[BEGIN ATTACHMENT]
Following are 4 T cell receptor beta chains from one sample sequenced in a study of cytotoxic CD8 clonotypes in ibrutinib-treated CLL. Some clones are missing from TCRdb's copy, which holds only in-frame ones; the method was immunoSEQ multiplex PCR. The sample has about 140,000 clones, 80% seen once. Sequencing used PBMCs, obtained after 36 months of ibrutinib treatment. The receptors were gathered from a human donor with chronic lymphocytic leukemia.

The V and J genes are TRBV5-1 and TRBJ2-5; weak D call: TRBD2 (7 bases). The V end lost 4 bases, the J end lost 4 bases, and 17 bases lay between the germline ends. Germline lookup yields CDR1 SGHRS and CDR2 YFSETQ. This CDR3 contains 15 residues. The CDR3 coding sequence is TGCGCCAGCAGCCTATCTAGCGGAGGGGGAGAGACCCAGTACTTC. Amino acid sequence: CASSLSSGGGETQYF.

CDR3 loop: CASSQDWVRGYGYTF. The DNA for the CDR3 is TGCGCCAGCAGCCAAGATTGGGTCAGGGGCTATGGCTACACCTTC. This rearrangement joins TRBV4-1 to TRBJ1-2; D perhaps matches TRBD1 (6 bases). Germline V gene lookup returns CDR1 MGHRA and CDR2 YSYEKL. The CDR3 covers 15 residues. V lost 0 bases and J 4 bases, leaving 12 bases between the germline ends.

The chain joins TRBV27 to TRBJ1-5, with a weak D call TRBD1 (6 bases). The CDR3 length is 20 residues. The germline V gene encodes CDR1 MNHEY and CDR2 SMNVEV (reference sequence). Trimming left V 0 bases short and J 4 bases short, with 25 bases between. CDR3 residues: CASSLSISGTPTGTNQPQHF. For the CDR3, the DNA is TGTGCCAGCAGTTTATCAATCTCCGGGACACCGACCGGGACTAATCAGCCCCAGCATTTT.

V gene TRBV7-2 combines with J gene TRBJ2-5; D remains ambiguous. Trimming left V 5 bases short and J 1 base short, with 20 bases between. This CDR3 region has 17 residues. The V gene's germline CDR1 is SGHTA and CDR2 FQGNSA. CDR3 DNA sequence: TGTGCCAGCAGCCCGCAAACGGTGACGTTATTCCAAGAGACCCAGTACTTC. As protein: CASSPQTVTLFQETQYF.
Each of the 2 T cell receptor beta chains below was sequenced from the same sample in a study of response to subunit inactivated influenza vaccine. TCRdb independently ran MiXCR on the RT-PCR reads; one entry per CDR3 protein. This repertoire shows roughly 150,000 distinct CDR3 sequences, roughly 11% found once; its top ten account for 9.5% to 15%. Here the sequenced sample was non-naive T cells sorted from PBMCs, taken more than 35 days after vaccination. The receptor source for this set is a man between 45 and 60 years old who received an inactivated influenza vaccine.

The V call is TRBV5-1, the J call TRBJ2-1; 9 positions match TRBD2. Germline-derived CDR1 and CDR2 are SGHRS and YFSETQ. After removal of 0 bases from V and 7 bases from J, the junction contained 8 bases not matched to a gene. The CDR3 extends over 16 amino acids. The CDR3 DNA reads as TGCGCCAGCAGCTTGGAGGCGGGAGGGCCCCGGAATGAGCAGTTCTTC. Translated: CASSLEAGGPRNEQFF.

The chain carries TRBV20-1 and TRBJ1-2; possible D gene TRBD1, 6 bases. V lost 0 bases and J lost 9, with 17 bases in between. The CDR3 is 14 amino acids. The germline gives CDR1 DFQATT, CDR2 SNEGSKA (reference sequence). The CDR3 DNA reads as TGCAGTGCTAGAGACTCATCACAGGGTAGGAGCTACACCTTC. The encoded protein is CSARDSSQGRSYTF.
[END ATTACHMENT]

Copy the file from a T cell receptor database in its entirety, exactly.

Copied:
Following are 4 T cell receptor beta chains from one sample sequenced in a study of cytotoxic CD8 clonotypes in ibrutinib-treated CLL. Some clones are missing from TCRdb's copy, which holds only in-frame ones; the method was immunoSEQ multiplex PCR. The sample has about 140,000 clones, 80% seen once. Sequencing used PBMCs, obtained after 36 months of ibrutinib treatment. The receptors were gathered from a human donor with chronic lymphocytic leukemia.

The V and J genes are TRBV5-1 and TRBJ2-5; weak D call: TRBD2 (7 bases). The V end lost 4 bases, the J end lost 4 bases, and 17 bases lay between the germline ends. Germline lookup yields CDR1 SGHRS and CDR2 YFSETQ. This CDR3 contains 15 residues. The CDR3 coding sequence is TGCGCCAGCAGCCTATCTAGCGGAGGGGGAGAGACCCAGTACTTC. Amino acid sequence: CASSLSSGGGETQYF.

CDR3 loop: CASSQDWVRGYGYTF. The DNA for the CDR3 is TGCGCCAGCAGCCAAGATTGGGTCAGGGGCTATGGCTACACCTTC. This rearrangement joins TRBV4-1 to TRBJ1-2; D perhaps matches TRBD1 (6 bases). Germline V gene lookup returns CDR1 MGHRA and CDR2 YSYEKL. The CDR3 covers 15 residues. V lost 0 bases and J 4 bases, leaving 12 bases between the germline ends.

The chain joins TRBV27 to TRBJ1-5, with a weak D call TRBD1 (6 bases). The CDR3 length is 20 residues. The germline V gene encodes CDR1 MNHEY and CDR2 SMNVEV (reference sequence). Trimming left V 0 bases short and J 4 bases short, with 25 bases between. CDR3 residues: CASSLSISGTPTGTNQPQHF. For the CDR3, the DNA is TGTGCCAGCAGTTTATCAATCTCCGGGACACCGACCGGGACTAATCAGCCCCAGCATTTT.

V gene TRBV7-2 combines with J gene TRBJ2-5; D remains ambiguous. Trimming left V 5 bases short and J 1 base short, with 20 bases between. This CDR3 region has 17 residues. The V gene's germline CDR1 is SGHTA and CDR2 FQGNSA. CDR3 DNA sequence: TGTGCCAGCAGCCCGCAAACGGTGACGTTATTCCAAGAGACCCAGTACTTC. As protein: CASSPQTVTLFQETQYF.
Each of the 2 T cell receptor beta chains below was sequenced from the same sample in a study of response to subunit inactivated influenza vaccine. TCRdb independently ran MiXCR on the RT-PCR reads; one entry per CDR3 protein. This repertoire shows roughly 150,000 distinct CDR3 sequences, roughly 11% found once; its top ten account for 9.5% to 15%. Here the sequenced sample was non-naive T cells sorted from PBMCs, taken more than 35 days after vaccination. The receptor source for this set is a man between 45 and 60 years old who received an inactivated influenza vaccine.

The V call is TRBV5-1, the J call TRBJ2-1; 9 positions match TRBD2. Germline-derived CDR1 and CDR2 are SGHRS and YFSETQ. After removal of 0 bases from V and 7 bases from J, the junction contained 8 bases not matched to a gene. The CDR3 extends over 16 amino acids. The CDR3 DNA reads as TGCGCCAGCAGCTTGGAGGCGGGAGGGCCCCGGAATGAGCAGTTCTTC. Translated: CASSLEAGGPRNEQFF.

The chain carries TRBV20-1 and TRBJ1-2; possible D gene TRBD1, 6 bases. V lost 0 bases and J lost 9, with 17 bases in between. The CDR3 is 14 amino acids. The germline gives CDR1 DFQATT, CDR2 SNEGSKA (reference sequence). The CDR3 DNA reads as TGCAGTGCTAGAGACTCATCACAGGGTAGGAGCTACACCTTC. The encoded protein is CSARDSSQGRSYTF.